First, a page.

Details for individual clones can be viewed in Clone DB’s individual clone record pages, which can be accessed by performing an Entrez query of Clone DB and clicking on links in the “Clone Name” column of the table in which search results are displayed. Similar to the library record pages, the clone record pages also contain a summary section that presents a digest of key attributes. These include the standardized clone name, along with any aliases by which the clone is known, the library to which it belongs, and the library type. A tabbed table beneath the summary provides additional information about the clone. A tab specific to the murine cell-based clone record pages presents allele information, including type, name, and links to corresponding gene records at MGI and the NCBI Gene database (Figure 7). Cell-based and genomic clone records both have tabs that provide distribution details and information about corresponding sequences. In genomic clone records, users will find additional tabs containing data about genetic markers mapped to the clone, fingerprint contigs to which the clone belongs, and clone placement details (see below for more information about accessing clone placements). Detailed descriptions of the clone record pages can be found on the Clone DB Help page.
Graphical displays of NCBI clone placements can be accessed in individual clone records. Within Entrez, users can search for clones having placements using the query "placed"[Properties], and can also query to identify clones whose placements belong to any of the above-noted confidence categories by using the search field [Placement Confidence]. An ideogram at the top of each record page provides genomic context for any placements the clone may have (Figure 8). The “Genome View” tab displays an instance of the NCBI Sequence Viewer showing the placement of the clone in the context of other clones in the same library (Figure 9). If a clone has multiple placements, users can select the specific placement to be displayed. The selected placement for the clone of record is highlighted and shown at top. This display also shows assembly components and NCBI annotated genes. A FAQ page for clone placements provides a legend that explains the rendering scheme used in this graphical display. Holding the mouse over any placement will bring up a tool tip that includes additional placement details, including the concordance and uniqueness, as well as the sequence identifiers of the prototype ends that contributed to the placement. Additional placement information for the clone, including any non-sequence based placements (i.e., cytological), is provided in tabular format in the “Clone Placements” tab (Figure 10).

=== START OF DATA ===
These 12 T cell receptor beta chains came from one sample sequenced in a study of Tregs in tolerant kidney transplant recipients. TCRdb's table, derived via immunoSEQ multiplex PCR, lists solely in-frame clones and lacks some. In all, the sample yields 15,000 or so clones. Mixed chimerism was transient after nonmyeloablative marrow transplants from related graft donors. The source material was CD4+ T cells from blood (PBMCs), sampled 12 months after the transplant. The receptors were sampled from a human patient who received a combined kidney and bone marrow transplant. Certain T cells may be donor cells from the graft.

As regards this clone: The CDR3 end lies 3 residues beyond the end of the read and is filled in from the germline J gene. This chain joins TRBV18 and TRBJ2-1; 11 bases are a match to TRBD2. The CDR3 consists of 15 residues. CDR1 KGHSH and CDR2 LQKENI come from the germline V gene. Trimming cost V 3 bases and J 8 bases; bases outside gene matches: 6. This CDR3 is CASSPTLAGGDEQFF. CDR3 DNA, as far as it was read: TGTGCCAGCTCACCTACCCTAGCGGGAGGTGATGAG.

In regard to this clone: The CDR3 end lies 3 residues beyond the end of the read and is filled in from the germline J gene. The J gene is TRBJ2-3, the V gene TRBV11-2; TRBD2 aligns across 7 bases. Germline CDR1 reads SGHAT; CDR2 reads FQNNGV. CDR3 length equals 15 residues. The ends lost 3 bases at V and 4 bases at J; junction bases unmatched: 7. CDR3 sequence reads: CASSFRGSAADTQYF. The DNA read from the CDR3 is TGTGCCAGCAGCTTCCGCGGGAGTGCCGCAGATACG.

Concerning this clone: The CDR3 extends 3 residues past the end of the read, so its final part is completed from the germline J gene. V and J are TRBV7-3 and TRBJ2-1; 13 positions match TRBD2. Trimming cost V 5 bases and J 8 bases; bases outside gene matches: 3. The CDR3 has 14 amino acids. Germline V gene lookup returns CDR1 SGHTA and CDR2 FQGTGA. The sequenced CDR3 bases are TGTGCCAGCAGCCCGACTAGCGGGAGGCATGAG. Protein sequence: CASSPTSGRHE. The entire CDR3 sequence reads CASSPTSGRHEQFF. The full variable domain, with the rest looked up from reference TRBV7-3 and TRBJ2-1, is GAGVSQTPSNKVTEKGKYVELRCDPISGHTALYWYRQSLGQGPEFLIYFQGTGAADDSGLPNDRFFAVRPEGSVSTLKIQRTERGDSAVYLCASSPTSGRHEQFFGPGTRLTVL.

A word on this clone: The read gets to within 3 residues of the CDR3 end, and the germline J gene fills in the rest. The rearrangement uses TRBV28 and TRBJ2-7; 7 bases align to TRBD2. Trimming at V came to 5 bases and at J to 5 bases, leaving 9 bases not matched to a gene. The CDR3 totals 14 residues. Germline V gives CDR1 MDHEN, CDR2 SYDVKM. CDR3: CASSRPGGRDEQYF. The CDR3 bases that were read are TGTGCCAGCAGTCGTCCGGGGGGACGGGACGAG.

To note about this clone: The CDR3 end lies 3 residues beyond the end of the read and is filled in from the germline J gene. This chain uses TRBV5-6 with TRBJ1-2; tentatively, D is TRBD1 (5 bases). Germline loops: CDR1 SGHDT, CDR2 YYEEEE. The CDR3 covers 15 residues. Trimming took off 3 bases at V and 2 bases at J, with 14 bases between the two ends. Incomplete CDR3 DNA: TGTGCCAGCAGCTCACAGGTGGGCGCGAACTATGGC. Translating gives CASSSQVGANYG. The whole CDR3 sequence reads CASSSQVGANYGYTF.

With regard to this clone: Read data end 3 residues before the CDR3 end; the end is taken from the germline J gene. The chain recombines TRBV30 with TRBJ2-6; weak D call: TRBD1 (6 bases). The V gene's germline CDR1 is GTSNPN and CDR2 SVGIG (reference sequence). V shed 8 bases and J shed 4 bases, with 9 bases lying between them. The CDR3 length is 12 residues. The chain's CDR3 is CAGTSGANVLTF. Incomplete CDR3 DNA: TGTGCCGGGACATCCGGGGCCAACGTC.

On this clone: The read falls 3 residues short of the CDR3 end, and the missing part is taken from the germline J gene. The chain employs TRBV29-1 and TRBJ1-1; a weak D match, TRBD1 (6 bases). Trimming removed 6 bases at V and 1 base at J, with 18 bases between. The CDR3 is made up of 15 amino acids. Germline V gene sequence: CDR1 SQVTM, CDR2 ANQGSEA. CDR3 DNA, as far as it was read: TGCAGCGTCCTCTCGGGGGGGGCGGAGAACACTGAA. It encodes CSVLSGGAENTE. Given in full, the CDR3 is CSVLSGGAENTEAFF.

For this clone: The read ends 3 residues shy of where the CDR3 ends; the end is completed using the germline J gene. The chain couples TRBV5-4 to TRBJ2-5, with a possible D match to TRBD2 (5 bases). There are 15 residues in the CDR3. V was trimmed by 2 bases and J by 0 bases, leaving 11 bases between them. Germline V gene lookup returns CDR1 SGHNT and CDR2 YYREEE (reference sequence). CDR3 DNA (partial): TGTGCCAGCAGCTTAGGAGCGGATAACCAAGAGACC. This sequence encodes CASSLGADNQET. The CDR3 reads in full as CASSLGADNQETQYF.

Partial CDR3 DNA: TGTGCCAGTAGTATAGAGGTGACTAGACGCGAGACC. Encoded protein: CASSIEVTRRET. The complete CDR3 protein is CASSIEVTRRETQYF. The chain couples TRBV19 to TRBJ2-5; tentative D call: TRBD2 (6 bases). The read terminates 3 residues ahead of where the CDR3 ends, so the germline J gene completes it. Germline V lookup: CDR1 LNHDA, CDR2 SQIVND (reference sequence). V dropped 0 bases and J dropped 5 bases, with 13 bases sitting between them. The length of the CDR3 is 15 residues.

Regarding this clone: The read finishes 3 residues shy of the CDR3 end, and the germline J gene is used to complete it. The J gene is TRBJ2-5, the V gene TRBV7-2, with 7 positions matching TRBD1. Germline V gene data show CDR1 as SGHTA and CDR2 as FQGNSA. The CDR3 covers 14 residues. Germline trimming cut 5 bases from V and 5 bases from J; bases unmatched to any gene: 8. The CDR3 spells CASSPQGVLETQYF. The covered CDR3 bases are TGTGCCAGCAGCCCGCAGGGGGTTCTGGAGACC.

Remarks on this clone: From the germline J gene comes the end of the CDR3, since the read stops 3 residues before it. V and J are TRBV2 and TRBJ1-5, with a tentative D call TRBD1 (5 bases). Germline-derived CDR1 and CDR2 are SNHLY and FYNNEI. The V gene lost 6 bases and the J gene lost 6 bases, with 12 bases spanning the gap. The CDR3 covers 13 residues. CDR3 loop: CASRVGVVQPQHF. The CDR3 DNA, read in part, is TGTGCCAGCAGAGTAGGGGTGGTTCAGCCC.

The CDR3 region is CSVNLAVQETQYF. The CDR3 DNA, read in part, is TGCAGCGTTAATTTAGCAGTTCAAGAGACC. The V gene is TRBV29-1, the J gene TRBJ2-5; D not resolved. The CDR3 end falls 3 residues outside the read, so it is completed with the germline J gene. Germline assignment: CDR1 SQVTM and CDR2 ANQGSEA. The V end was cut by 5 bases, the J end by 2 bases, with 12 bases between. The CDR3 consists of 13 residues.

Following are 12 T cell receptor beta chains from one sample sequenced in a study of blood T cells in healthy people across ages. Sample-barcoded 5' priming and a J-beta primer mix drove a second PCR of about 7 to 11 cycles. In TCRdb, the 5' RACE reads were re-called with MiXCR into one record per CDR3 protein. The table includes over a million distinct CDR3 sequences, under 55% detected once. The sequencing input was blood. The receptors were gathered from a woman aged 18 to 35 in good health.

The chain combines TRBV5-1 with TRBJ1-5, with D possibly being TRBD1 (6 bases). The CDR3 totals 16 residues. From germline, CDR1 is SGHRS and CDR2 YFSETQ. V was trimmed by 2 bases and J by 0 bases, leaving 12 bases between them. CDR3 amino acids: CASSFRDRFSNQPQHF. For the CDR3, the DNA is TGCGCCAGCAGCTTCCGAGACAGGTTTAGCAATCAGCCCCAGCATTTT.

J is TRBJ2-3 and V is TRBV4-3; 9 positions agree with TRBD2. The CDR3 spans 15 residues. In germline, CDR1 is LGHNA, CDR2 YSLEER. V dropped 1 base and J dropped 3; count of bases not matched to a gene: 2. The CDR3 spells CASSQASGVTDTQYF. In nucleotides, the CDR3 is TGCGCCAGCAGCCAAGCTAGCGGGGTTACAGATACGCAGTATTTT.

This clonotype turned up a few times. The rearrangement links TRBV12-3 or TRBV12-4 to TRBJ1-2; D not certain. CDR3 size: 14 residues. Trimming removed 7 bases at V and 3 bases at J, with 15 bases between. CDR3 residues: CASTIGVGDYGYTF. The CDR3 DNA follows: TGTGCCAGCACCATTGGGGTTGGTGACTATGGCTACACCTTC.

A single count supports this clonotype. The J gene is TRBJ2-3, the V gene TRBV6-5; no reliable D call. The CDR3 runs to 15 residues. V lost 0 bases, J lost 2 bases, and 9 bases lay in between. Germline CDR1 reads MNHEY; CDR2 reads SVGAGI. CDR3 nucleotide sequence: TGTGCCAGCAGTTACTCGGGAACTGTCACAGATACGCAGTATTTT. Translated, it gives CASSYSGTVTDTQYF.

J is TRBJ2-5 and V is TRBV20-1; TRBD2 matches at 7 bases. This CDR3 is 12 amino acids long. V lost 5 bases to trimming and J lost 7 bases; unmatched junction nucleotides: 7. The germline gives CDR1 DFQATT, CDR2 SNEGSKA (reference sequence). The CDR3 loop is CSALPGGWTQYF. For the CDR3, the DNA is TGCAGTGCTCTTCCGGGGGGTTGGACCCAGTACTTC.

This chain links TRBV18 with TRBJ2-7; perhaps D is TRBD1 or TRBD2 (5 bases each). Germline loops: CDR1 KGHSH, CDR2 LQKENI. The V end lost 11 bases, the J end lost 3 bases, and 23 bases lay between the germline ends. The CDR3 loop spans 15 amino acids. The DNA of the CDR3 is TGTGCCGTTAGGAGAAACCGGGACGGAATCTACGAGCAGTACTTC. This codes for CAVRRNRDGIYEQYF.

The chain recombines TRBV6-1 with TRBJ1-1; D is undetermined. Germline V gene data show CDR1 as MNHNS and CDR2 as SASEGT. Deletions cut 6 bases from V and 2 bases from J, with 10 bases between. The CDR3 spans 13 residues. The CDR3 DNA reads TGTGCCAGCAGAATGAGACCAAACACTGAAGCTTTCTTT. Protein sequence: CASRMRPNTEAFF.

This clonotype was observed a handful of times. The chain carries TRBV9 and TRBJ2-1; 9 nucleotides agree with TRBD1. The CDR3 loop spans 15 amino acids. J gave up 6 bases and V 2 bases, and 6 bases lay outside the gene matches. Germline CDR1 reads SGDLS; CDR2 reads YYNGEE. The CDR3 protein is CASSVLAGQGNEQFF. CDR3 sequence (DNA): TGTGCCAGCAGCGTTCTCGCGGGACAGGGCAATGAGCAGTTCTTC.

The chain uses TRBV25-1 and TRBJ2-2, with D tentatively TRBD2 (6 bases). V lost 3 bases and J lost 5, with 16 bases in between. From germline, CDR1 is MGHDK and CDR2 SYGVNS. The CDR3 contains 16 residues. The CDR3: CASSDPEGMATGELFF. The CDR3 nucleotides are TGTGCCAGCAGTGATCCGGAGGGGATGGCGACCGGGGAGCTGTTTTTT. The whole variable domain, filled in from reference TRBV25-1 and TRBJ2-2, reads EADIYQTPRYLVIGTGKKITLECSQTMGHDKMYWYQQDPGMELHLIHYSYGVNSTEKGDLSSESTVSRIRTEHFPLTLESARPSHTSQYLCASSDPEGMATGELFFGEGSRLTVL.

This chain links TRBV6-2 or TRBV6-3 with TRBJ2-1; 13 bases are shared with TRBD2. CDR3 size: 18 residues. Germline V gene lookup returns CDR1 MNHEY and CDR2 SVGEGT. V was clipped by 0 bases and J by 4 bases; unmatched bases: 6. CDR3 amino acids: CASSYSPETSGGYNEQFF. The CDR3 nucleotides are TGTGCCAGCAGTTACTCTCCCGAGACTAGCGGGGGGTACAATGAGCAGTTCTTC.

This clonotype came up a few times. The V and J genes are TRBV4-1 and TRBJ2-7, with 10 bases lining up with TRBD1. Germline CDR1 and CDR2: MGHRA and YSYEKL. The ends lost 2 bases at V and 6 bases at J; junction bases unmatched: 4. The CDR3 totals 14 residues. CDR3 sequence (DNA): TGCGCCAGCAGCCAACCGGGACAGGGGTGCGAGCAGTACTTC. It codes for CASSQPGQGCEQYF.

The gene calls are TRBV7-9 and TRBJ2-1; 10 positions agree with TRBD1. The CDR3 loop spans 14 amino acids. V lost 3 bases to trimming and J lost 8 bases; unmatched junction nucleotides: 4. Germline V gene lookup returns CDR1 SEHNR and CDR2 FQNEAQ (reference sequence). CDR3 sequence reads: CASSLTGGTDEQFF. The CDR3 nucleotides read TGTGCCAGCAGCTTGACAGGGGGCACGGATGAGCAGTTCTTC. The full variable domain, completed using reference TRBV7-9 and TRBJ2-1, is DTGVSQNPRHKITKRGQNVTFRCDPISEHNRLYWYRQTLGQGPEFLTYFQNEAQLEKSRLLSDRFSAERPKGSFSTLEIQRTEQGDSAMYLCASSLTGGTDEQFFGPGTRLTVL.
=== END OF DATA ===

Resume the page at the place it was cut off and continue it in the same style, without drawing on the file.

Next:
Clone placements may also be viewed with the NCBI Clone Finder resource, which can be accessed from the Clone DB home page. While the individual clone record pages enable users to review the placement details for a specific clone in the context of other clones from the same library, Clone Finder allows users to search for and visualize placements of clones from different libraries that have been mapped to specific genomic regions. Users may perform Clone Finder searches based on genomic location or feature, such gene or transcript name, marker or SNP. Filters are available to restrict searches by DNA source, library, or vector type (Figure 11). In contrast to the placement displays provided in individual clone records, Clone Finder can simultaneously display the placements for clones from different libraries. The Clone Finder graphical display distinguishes concordant and discordant placements and includes assembly components and annotated genes in the selected region (Figure 12). The placement data is also displayed in a tabular format (Figure 13) and can be downloaded in Excel.
Several related tools at NCBI are available that may be of interest to users of Clone DB.
- The Map Viewer “Clone” track presents clone placements generated by Clone DB.
- Only clones with concordant placements are displayed in this track.
- Utilities for accessing end sequence records
- This is a perl script provided by Clone DB that dumps FASTA files for end sequences with records in dbGSS or Trace Archives
- It takes a list of NCBI GI numbers (max 1000) or Trace Archive identifiers (max 4000) as input and returns the corresponding FASTA sequences.
- The script and usage directions are located in the utility directory of the Clone DB FTP site.
- This is a perl script provided by the Trace Archive that can be used to download large datasets from the Trace Archive.
- The script and usage directions are located in the “Obtaining Data” tab on the Trace Archive home page.
- End sequence BLAST databases
- NCBI BLAST databases comprised of end sequences from individual or collections of genomic clone libraries are available for several organisms, including human and mouse.
- These databases are listed in in the “Database” drop-down menu on organism-specific BLAST pages, the complete list of which can be accessed via the Map Viewer home page.
- Unless otherwise noted, BLAST databases named “Clone end sequences” only contain end sequences whose records are in dbGSS, not the Trace Archive.
- Genome Reference Consortium (GRC) annotated clone assembly problems files
- Available for human, mouse and zebrafish clones that are components of the respective reference assemblies for each of these organisms; these files map individual clone assembly problems, such as unsure sequence, single clone coverage, or low sequence quality annotated on the insert sequence records in GenBank, to the corresponding location in the current reference assembly.
- Available in GFF3 or ASN.1 format
- The files are found in organism-specific directories on the GRC’s public FTP site.
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Valerie Schneider, Ph.D.
Created: November 14, 2013.
National Center for Biotechnology Information (US), Bethesda (MD)
Schneider V. Clone. 2013 Nov 14. In: The NCBI Handbook [Internet]. 2nd edition. Bethesda (MD): National Center for Biotechnology Information (US); 2013-.